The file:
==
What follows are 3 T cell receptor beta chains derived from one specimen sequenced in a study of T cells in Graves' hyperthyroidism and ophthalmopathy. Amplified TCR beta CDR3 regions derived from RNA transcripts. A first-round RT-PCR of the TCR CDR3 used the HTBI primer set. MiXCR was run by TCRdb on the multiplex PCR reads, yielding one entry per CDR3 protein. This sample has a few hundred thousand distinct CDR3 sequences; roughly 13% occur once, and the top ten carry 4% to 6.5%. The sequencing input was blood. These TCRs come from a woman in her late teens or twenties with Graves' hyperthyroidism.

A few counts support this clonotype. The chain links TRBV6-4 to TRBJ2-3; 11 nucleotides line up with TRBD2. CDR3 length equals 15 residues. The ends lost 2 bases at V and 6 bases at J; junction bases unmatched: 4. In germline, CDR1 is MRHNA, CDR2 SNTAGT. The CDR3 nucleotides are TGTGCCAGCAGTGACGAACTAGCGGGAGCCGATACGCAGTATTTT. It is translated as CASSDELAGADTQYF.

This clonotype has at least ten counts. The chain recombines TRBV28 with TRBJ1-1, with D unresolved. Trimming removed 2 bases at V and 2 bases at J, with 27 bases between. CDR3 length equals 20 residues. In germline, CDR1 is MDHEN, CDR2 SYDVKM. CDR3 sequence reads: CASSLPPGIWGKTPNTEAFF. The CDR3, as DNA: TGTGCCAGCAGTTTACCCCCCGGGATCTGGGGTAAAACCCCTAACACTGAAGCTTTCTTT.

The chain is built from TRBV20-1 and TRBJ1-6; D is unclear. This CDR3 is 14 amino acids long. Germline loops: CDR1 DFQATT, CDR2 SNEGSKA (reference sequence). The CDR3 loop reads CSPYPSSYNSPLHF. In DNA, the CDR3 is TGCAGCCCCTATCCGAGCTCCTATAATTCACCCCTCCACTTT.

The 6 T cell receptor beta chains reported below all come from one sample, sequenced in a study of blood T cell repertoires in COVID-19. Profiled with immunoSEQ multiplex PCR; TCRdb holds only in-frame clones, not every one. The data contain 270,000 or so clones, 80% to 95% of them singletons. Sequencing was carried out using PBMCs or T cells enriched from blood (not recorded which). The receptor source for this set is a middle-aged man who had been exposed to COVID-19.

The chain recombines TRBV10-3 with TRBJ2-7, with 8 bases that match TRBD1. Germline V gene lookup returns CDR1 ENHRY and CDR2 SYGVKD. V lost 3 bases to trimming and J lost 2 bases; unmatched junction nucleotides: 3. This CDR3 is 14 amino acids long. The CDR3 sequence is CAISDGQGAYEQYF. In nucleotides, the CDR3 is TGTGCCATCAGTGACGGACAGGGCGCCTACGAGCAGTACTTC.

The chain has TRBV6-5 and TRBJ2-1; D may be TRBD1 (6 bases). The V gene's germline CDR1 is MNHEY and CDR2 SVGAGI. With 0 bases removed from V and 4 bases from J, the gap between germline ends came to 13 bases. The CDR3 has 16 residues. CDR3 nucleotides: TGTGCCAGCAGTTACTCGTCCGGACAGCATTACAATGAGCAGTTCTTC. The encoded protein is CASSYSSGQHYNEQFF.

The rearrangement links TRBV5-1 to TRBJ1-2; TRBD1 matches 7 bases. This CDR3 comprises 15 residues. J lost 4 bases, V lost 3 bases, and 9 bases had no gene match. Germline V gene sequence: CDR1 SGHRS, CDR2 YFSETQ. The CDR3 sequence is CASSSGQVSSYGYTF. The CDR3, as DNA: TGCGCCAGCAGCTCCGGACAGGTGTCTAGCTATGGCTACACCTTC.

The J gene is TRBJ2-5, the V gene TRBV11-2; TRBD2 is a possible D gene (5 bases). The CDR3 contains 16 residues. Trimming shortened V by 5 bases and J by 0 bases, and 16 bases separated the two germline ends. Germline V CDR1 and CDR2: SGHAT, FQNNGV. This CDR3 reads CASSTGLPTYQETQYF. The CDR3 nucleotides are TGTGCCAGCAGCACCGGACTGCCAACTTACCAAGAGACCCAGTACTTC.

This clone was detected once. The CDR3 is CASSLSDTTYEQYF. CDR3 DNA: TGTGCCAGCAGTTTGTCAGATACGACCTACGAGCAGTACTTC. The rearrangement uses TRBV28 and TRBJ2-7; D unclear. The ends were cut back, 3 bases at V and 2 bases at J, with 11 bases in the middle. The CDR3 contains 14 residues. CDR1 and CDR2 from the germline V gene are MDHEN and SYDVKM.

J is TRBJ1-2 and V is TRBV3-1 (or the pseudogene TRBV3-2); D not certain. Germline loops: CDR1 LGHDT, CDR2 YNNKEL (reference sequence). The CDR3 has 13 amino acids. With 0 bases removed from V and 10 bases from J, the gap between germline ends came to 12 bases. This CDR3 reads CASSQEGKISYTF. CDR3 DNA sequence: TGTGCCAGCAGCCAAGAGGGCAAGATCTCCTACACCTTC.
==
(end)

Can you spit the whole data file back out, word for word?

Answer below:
What follows are 3 T cell receptor beta chains derived from one specimen sequenced in a study of T cells in Graves' hyperthyroidism and ophthalmopathy. Amplified TCR beta CDR3 regions derived from RNA transcripts. A first-round RT-PCR of the TCR CDR3 used the HTBI primer set. MiXCR was run by TCRdb on the multiplex PCR reads, yielding one entry per CDR3 protein. This sample has a few hundred thousand distinct CDR3 sequences; roughly 13% occur once, and the top ten carry 4% to 6.5%. The sequencing input was blood. These TCRs come from a woman in her late teens or twenties with Graves' hyperthyroidism.

A few counts support this clonotype. The chain links TRBV6-4 to TRBJ2-3; 11 nucleotides line up with TRBD2. CDR3 length equals 15 residues. The ends lost 2 bases at V and 6 bases at J; junction bases unmatched: 4. In germline, CDR1 is MRHNA, CDR2 SNTAGT. The CDR3 nucleotides are TGTGCCAGCAGTGACGAACTAGCGGGAGCCGATACGCAGTATTTT. It is translated as CASSDELAGADTQYF.

This clonotype has at least ten counts. The chain recombines TRBV28 with TRBJ1-1, with D unresolved. Trimming removed 2 bases at V and 2 bases at J, with 27 bases between. CDR3 length equals 20 residues. In germline, CDR1 is MDHEN, CDR2 SYDVKM. CDR3 sequence reads: CASSLPPGIWGKTPNTEAFF. The CDR3, as DNA: TGTGCCAGCAGTTTACCCCCCGGGATCTGGGGTAAAACCCCTAACACTGAAGCTTTCTTT.

The chain is built from TRBV20-1 and TRBJ1-6; D is unclear. This CDR3 is 14 amino acids long. Germline loops: CDR1 DFQATT, CDR2 SNEGSKA (reference sequence). The CDR3 loop reads CSPYPSSYNSPLHF. In DNA, the CDR3 is TGCAGCCCCTATCCGAGCTCCTATAATTCACCCCTCCACTTT.

The 6 T cell receptor beta chains reported below all come from one sample, sequenced in a study of blood T cell repertoires in COVID-19. Profiled with immunoSEQ multiplex PCR; TCRdb holds only in-frame clones, not every one. The data contain 270,000 or so clones, 80% to 95% of them singletons. Sequencing was carried out using PBMCs or T cells enriched from blood (not recorded which). The receptor source for this set is a middle-aged man who had been exposed to COVID-19.

The chain recombines TRBV10-3 with TRBJ2-7, with 8 bases that match TRBD1. Germline V gene lookup returns CDR1 ENHRY and CDR2 SYGVKD. V lost 3 bases to trimming and J lost 2 bases; unmatched junction nucleotides: 3. This CDR3 is 14 amino acids long. The CDR3 sequence is CAISDGQGAYEQYF. In nucleotides, the CDR3 is TGTGCCATCAGTGACGGACAGGGCGCCTACGAGCAGTACTTC.

The chain has TRBV6-5 and TRBJ2-1; D may be TRBD1 (6 bases). The V gene's germline CDR1 is MNHEY and CDR2 SVGAGI. With 0 bases removed from V and 4 bases from J, the gap between germline ends came to 13 bases. The CDR3 has 16 residues. CDR3 nucleotides: TGTGCCAGCAGTTACTCGTCCGGACAGCATTACAATGAGCAGTTCTTC. The encoded protein is CASSYSSGQHYNEQFF.

The rearrangement links TRBV5-1 to TRBJ1-2; TRBD1 matches 7 bases. This CDR3 comprises 15 residues. J lost 4 bases, V lost 3 bases, and 9 bases had no gene match. Germline V gene sequence: CDR1 SGHRS, CDR2 YFSETQ. The CDR3 sequence is CASSSGQVSSYGYTF. The CDR3, as DNA: TGCGCCAGCAGCTCCGGACAGGTGTCTAGCTATGGCTACACCTTC.

The J gene is TRBJ2-5, the V gene TRBV11-2; TRBD2 is a possible D gene (5 bases). The CDR3 contains 16 residues. Trimming shortened V by 5 bases and J by 0 bases, and 16 bases separated the two germline ends. Germline V CDR1 and CDR2: SGHAT, FQNNGV. This CDR3 reads CASSTGLPTYQETQYF. The CDR3 nucleotides are TGTGCCAGCAGCACCGGACTGCCAACTTACCAAGAGACCCAGTACTTC.

This clone was detected once. The CDR3 is CASSLSDTTYEQYF. CDR3 DNA: TGTGCCAGCAGTTTGTCAGATACGACCTACGAGCAGTACTTC. The rearrangement uses TRBV28 and TRBJ2-7; D unclear. The ends were cut back, 3 bases at V and 2 bases at J, with 11 bases in the middle. The CDR3 contains 14 residues. CDR1 and CDR2 from the germline V gene are MDHEN and SYDVKM.

J is TRBJ1-2 and V is TRBV3-1 (or the pseudogene TRBV3-2); D not certain. Germline loops: CDR1 LGHDT, CDR2 YNNKEL (reference sequence). The CDR3 has 13 amino acids. With 0 bases removed from V and 10 bases from J, the gap between germline ends came to 12 bases. This CDR3 reads CASSQEGKISYTF. CDR3 DNA sequence: TGTGCCAGCAGCCAAGAGGGCAAGATCTCCTACACCTTC.